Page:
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Subject: Re: Proving something is better

Author: Bruce Moreland

Date: 14:18:56 12/18/02

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On December 18, 2002 at 16:20:16, Robert Hyatt wrote:

>That's not what I was talking about.  There are two ways you can compare
>two chess algorithms, logically.
>1.  time until it finds the solution move with the right score.
>2.  time until it completes a particular search depth.
>If you are playing with search extensions (or de-extensions in the case of
>null-move) 2 has an obvious problem.  Because search depths don't mean much
>when you are trying to find a move.
>If you are playing with search extensions or whatever, it is possible to
>greatly change the shape of the search tree, so that time to solution looks
>good, but time to depth looks bad, or vice-versa.

I don't consider this case.  To make sure that I understand what you're talking
about, it sounds like this case is when the thing finds the answer, but then
goes to hell and locks up.

You can take a less pathological case and demonstrate that this can be normal.
If you find an answer in ply 9, you will have resolved the PV twice, which takes
time.  If you don't find the answer in ply 9, the solution move will have failed
low, which typically takes less time.

Personally, I'd rather have ply 9 take longer to complete, if it gets me the
best score.

So I don't look at time taken to finish the ply.  I'm interested in time taken
to find the move and hold it, regardles of anything else that happens, because
that's what happens in a game.

I try to avoid the problem of finding a few solutions for bad reasons by doing a
lot of tests.  If version A gets 30 more of them than version B, that's pretty
strongly indicative.

But this doesn't address the problem I pointed out with Omid's thing:

A takes 30 seconds, produces 50 answers.

B takes 40 seconds, produces 55 answers.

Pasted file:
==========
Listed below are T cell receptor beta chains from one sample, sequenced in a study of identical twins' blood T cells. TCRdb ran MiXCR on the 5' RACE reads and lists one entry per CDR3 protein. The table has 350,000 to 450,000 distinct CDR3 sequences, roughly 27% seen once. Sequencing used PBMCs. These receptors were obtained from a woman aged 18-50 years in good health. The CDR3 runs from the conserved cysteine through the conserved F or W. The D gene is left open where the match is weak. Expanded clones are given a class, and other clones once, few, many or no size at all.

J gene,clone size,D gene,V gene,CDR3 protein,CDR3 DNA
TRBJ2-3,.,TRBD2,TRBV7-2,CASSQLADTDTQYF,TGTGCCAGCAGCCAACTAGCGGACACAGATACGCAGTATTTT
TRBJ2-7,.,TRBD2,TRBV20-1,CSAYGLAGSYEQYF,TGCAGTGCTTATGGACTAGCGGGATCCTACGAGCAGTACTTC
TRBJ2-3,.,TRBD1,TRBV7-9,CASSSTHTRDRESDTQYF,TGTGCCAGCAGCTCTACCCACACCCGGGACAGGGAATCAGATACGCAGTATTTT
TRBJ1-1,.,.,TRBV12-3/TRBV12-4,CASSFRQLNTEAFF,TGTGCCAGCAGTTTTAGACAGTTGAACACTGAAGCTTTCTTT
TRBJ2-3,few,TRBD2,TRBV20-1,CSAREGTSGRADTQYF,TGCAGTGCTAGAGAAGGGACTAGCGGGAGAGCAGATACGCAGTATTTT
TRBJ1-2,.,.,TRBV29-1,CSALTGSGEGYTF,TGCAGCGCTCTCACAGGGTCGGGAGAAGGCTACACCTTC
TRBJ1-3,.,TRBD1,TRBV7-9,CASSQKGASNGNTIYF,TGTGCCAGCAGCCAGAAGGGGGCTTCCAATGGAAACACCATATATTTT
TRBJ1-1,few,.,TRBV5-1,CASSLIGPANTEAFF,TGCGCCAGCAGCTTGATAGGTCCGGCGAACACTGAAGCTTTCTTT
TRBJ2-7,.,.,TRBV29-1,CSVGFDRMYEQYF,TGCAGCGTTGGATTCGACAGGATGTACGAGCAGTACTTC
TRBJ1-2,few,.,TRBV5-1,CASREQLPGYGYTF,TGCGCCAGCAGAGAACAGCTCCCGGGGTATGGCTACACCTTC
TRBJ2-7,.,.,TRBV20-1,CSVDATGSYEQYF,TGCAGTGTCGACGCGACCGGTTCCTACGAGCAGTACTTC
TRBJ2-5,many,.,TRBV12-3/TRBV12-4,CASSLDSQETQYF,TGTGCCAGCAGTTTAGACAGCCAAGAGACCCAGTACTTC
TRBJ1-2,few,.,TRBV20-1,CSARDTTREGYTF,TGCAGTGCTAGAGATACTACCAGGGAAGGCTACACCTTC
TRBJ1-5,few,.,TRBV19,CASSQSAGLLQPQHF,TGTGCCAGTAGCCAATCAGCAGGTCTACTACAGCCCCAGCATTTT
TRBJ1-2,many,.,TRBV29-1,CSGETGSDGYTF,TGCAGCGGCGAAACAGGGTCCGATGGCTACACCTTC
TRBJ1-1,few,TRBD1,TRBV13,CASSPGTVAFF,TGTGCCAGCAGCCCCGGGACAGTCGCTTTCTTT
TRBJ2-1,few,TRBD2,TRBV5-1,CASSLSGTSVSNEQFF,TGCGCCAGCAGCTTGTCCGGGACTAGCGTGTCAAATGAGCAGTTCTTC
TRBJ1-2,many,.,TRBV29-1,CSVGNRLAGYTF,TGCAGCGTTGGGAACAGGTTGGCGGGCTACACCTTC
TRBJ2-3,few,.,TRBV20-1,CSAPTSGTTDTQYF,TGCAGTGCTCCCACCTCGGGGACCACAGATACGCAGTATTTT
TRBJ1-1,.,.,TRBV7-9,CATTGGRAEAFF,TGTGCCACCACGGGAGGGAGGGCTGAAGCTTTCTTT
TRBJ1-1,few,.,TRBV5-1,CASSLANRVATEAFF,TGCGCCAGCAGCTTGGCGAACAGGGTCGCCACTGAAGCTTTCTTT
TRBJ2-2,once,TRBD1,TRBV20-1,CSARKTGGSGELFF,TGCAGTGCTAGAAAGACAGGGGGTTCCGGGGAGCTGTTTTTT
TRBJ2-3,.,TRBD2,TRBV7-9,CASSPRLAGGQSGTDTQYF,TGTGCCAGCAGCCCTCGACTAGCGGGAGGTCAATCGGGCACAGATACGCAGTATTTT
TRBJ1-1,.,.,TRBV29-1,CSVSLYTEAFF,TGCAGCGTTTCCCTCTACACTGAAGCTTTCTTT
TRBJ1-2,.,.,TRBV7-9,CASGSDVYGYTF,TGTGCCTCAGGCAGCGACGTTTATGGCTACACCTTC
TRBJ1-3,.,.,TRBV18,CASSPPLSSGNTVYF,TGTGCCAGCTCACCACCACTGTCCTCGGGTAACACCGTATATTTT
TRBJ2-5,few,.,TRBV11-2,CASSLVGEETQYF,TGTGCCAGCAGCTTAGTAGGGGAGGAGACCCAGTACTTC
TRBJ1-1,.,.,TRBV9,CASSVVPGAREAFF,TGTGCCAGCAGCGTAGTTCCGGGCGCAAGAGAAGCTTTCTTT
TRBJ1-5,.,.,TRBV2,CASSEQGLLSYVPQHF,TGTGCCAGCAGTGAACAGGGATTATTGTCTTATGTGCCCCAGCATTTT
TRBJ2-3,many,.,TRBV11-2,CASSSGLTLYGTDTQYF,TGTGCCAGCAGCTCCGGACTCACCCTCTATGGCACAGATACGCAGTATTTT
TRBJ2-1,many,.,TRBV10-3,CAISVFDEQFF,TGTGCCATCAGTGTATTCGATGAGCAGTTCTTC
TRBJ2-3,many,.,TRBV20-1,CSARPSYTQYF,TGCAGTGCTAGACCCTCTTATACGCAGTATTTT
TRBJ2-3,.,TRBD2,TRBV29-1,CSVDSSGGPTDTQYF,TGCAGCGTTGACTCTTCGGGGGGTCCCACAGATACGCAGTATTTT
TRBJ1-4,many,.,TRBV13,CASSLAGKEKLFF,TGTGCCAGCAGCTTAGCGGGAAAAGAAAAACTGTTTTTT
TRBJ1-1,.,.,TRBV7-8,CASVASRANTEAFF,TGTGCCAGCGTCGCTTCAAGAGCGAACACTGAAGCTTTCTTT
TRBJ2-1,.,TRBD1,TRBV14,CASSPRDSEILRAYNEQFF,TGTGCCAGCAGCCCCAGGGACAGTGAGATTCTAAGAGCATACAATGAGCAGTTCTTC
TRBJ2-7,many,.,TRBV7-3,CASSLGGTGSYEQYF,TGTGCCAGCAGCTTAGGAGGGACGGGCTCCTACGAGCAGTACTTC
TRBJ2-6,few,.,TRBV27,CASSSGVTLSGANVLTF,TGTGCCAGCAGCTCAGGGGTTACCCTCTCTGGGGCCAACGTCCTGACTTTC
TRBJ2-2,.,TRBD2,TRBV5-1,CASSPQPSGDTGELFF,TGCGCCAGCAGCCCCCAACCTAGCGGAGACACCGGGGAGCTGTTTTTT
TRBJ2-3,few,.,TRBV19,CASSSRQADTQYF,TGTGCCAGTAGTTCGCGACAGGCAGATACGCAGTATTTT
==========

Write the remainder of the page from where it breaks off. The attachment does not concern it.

It makes absolutely no sense to say that B is better than A, and if the time
differential is large enough, and the difference in number of solutions is small
enough, it may make sense to say the reverse.

>I'm personally not convinced there is _any_ way to _really_ compare two
>algorithms except to play them in a long match.  Tactically stronger !=
>stronger overall, in all cases.  Tactically weaker != weaker overall, in
>all cases.

There are lots of problems with this, too.

>I think that for times, _both_ approaches are needed.  measuring the time
>until the correct PV pops out has problems, as does searching to a fixed depth.
>Unless you simply search to the depth required to find the solution, with each
>algorithm.  And even that is not so easy to compare.

Doing a search to fixed depth only make sense if you are trying to test pure
performance modifications, which at most obvious are algorithm improvements that
do not change the shape of the tree, but perhaps you can extend this to include
changes that affect the order in which the tree is searched (move ordering
issues).  To test tactical changes this way is crazy.


>You can compare node counts.  Search times to find a solution, or search times
>to search to a specific depth.  All three reveal different things about the
>program...  relying on one is not something I do.  I try to look at them all
>to get a better overall picture of what is happening...

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